imately 11% of all umbilical hernia repairs in Denmark, during a 4-year period, were performed as emergency hernia repair . Small bowel and omental tissue are the most common hernia sac contents; however, rarely also tumors can be discovered. Further, in some cases this is the ﬁrst manifestation of malignant diseases or metastatic cancer, such as hamartomas, endometrial squamous cell carcinomas, ovarian cancer, colonic cancer, bladder carcinoma and primitive neuroectodermal tumors [6–11]. Here, we report – in line with the CARE criteria  – the case of an 84-year-old woman with primary peritoneal carcinoma found as content of an incarcerated umbilical hernia. The related literature is discussed. 2. Presentation of case An 84-years-old woman with a painful umbilical swelling was examined in our emergency room. She complained of progressive umbilical pain for 2–3 days with nausea but no vomiting. Her medical history showed arterial hypertension and a hysterectomy with removal of the right ovary 45 years ago due to uterine ﬁbroids. On physical examination a painful periumbilical mass of approximately 6 cm in diameter was found. On inspection the abdomen was non-distended, on palpation there was slight abdominal pain without guarding. To further assist the clinical diagnosis of incarcerated umbilical hernia, abdominal ultrasonography was
http://dx.doi.org/10.1016/j.ijscr.2015.12.022 2210-2612/© 2015 Published by Elsevier Ltd. on behalf of IJS Publishing Group Ltd. This is an open access article under the CC BY-NC-ND license (http://creativecommons. org/licenses/by-nc-nd/4.0/).
CASE REPORT – OPEN ACCESS D. Varga-Szabó et al. / International Journal of Surgery Case Reports 19 (2016) 134–136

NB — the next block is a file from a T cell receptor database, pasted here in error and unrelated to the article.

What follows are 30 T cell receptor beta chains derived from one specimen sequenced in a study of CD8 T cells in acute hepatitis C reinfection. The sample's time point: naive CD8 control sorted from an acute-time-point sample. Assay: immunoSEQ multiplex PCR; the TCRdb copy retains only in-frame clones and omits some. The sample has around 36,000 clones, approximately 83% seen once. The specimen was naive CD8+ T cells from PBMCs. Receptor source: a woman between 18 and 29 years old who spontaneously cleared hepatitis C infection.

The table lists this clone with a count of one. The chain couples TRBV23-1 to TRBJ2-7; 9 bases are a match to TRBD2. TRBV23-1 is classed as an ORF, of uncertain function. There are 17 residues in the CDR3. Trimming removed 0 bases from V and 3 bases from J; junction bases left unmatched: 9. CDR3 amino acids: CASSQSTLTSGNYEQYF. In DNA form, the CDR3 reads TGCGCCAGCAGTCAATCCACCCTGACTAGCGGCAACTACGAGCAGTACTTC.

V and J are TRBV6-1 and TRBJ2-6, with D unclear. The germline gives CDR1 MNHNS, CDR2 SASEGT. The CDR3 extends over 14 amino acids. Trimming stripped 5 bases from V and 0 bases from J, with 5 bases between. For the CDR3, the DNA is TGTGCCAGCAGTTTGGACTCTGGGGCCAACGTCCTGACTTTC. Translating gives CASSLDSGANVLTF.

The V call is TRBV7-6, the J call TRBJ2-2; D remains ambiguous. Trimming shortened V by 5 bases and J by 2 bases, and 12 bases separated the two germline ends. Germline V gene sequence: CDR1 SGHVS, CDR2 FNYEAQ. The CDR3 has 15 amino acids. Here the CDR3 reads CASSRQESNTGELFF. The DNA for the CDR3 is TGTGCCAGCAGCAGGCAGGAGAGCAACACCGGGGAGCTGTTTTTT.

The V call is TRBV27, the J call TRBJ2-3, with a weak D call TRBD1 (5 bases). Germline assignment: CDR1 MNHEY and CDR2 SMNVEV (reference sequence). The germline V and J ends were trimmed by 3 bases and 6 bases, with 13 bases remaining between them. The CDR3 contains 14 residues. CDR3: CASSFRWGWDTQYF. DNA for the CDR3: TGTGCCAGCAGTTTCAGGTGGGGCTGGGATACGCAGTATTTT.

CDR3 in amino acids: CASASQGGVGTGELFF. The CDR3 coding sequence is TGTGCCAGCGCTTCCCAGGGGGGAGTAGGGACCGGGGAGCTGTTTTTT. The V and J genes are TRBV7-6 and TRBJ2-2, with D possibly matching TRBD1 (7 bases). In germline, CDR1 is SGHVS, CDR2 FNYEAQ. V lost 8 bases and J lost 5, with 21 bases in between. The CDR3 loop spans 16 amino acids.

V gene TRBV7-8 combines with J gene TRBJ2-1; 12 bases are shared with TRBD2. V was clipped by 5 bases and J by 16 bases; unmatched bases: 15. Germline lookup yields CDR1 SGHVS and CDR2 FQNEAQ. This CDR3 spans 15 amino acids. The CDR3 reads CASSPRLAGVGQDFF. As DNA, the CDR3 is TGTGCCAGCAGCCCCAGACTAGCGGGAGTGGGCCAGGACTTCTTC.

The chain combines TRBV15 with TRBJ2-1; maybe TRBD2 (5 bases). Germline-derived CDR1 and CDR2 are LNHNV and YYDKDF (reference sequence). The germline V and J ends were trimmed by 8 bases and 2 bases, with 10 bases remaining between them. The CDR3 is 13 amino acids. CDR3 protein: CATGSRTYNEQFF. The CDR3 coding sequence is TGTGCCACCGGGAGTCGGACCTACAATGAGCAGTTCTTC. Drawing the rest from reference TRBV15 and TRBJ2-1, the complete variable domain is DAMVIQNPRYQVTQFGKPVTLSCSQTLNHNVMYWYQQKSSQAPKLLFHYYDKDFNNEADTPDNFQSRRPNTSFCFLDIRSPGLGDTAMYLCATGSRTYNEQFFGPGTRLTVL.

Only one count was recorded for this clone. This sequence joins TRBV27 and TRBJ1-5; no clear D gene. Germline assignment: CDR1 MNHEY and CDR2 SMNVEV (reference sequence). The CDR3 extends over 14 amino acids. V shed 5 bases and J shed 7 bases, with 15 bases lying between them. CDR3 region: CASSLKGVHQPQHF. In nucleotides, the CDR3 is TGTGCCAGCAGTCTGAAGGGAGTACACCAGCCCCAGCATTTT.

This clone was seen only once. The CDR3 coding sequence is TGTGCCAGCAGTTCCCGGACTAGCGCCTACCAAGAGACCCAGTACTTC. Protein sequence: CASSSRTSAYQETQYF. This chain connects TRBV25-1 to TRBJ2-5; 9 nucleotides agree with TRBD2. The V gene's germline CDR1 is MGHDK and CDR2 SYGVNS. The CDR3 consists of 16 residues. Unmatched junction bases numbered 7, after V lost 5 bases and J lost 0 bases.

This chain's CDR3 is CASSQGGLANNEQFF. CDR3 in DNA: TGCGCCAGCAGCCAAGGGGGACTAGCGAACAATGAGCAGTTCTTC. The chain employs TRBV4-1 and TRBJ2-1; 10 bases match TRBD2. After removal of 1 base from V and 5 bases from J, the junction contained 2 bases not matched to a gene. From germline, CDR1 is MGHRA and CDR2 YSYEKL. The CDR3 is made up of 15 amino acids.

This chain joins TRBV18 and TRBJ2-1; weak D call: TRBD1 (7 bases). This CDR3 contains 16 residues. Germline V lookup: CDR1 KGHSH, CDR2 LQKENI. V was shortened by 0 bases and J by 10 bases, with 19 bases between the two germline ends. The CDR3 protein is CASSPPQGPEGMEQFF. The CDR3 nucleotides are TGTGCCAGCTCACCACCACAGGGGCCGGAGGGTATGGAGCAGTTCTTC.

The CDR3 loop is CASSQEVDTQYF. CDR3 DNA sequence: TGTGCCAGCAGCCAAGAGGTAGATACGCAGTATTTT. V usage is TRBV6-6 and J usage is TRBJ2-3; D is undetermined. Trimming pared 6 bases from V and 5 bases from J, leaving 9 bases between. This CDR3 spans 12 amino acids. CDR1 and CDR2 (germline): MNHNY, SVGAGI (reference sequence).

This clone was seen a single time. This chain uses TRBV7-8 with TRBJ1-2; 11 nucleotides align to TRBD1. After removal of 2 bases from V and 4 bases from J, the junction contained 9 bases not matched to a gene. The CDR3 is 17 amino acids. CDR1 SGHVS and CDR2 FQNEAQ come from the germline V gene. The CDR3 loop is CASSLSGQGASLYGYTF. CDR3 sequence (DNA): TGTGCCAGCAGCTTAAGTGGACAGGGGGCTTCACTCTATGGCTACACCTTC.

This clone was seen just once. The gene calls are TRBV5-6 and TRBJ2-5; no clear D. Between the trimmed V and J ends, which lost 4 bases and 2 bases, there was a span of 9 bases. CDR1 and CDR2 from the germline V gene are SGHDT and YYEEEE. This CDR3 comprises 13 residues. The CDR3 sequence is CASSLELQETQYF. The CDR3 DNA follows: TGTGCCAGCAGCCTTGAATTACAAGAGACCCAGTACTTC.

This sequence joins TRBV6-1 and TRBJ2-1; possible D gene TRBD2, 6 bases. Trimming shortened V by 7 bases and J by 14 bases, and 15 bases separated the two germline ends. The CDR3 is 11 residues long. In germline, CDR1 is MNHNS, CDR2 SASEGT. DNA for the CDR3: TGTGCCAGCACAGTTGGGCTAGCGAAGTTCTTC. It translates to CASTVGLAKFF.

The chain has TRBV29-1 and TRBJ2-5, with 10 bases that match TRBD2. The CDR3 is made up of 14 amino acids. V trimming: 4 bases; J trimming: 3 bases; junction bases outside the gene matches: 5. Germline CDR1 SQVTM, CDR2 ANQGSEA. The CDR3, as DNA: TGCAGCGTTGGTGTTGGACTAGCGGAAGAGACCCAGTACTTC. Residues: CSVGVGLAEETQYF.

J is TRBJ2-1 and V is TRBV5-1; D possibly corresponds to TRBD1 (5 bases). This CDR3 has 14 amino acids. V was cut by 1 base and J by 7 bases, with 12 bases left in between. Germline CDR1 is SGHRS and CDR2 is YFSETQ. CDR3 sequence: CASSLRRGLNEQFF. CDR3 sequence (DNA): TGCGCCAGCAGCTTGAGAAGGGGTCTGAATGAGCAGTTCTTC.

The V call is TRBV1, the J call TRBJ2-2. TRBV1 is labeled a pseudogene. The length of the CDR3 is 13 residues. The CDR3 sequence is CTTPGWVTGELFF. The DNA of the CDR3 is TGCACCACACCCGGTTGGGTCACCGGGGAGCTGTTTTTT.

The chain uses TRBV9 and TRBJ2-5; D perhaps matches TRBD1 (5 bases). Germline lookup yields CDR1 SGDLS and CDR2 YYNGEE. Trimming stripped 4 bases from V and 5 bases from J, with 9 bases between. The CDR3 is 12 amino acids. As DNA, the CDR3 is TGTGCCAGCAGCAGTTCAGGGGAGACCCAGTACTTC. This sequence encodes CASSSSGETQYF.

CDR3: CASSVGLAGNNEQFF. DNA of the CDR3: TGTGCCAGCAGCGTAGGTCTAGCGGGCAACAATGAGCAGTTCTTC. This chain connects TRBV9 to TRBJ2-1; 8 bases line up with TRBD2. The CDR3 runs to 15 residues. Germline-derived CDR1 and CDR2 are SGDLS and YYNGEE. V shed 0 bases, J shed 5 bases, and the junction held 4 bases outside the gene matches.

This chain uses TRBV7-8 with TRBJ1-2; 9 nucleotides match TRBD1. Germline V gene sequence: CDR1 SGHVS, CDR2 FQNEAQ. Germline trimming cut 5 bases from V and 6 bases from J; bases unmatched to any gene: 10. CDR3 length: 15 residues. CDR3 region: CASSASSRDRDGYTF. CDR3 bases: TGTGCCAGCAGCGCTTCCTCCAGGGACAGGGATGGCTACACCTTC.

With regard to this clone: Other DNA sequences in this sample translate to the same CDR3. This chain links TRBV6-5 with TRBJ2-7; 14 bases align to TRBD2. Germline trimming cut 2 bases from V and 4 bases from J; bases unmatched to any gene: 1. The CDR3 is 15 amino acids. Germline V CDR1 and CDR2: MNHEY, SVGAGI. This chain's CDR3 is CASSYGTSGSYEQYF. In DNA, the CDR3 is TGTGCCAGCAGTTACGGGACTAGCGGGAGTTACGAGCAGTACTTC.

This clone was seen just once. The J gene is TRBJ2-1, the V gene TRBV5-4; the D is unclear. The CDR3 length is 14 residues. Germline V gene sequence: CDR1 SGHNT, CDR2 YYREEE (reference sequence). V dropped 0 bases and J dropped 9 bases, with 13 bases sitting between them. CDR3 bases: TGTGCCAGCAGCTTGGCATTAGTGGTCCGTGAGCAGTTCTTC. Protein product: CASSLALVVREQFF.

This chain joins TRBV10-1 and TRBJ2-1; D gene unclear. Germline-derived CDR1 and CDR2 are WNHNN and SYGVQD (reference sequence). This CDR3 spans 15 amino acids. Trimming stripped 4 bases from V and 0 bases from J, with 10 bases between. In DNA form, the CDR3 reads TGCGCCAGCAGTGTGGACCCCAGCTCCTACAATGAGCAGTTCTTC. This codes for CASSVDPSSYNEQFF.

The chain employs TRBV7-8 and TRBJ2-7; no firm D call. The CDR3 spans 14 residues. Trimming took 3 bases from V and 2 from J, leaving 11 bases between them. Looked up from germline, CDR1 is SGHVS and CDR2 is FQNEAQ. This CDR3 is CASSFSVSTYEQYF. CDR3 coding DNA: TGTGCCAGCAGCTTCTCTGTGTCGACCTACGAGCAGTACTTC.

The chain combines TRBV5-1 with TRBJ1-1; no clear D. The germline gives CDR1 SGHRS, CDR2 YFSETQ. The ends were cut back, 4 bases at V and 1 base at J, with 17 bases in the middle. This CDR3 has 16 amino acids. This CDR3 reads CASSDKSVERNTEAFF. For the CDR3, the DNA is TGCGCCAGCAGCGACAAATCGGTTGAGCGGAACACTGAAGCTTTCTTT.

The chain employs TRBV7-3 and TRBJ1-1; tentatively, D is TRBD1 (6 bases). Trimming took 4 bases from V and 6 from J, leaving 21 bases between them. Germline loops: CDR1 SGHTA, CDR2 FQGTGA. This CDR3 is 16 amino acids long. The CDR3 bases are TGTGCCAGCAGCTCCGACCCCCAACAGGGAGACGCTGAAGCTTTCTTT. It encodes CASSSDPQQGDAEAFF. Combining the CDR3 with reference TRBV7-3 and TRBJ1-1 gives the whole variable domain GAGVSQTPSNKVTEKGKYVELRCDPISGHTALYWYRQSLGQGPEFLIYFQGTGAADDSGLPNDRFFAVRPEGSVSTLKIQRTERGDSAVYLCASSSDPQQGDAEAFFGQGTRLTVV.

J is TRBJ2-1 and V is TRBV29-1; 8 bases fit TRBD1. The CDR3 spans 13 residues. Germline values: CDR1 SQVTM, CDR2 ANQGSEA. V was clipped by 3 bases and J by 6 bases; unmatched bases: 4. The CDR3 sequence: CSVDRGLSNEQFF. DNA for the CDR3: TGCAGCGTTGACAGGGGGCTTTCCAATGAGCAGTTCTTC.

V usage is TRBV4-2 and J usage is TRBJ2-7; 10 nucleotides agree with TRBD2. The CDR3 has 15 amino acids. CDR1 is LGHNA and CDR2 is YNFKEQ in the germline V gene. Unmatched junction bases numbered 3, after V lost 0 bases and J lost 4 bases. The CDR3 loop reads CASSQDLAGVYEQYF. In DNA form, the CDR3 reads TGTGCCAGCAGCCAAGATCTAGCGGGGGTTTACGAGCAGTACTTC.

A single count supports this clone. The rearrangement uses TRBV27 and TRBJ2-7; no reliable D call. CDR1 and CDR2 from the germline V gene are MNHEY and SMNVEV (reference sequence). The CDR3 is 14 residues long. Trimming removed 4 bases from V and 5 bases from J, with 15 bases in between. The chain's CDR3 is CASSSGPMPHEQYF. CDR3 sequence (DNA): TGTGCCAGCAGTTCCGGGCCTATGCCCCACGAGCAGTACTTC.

performed. This conﬁrmed the umbilical hernia with an oriﬁce of approximately 15 mm and omental tissue as hernia sac content. There was no sign of small or large bowel in the hernia sac. Laboratory tests showed leukocytosis and an increase of CRP, without elevation of serum lactic acid levels. The patient was taken to emergency surgery, where a 10 × 6 cm segment of omentum majus with the hernia sac was resected and sent to histological examination. It is important to state that there were no signs of malignancy visible; the excision was performed due to signs of ischemia, however, without necrosis. The hernia defect was closed and a piece of excess skin was resected. The pathology report described a moderately well differentiated, invasive adenocarcinoma with papillary growth pattern and psammoma bodies. Immunohistochemical staining was strongly positive for cytokeratin (CK) 19, cancer antigen (CA) 125 and CK 7 but negative for thyroid transcription factor (TTF)-1 and CK 20. These results were consistent with primary peritoneal carcinoma (PPC) or primary ovarian carcinoma. In order to locate the primary tumor, computed tomography of the abdomen was performed. This revealed a suspect enlargement of the left ovary without further signs of malignancy in the abdominal cavity. Further, esophagogastroduodenoscopy and colonoscopy were performed and showed no suspect lesion in the gastrointestinal tract. Laboratory tests showed normal level of the tumor marker CA 125 (22.08 U/ml). The patient subsequently underwent a diagnostic laparoscopy and open left ovariectomy. There were no macroscopic signs of malignancy; nonetheless, a debulking procedure including the resection of the rest of the omentum majus was performed. The ﬁnal pathology report revealed a serous cystadenoﬁbroma of the left ovary with no evidence of malignancy but multiple foci of carcinoma in the omentum majus leading to the diagnosis of primary peritoneal carcinoma. The patient received over a period of 3 months 6 cycles of carboplatin chemotherapy; however, unfortunately after 14 months pleural carcinosis has been diagnosed and after 30 months of follow-up the patient died.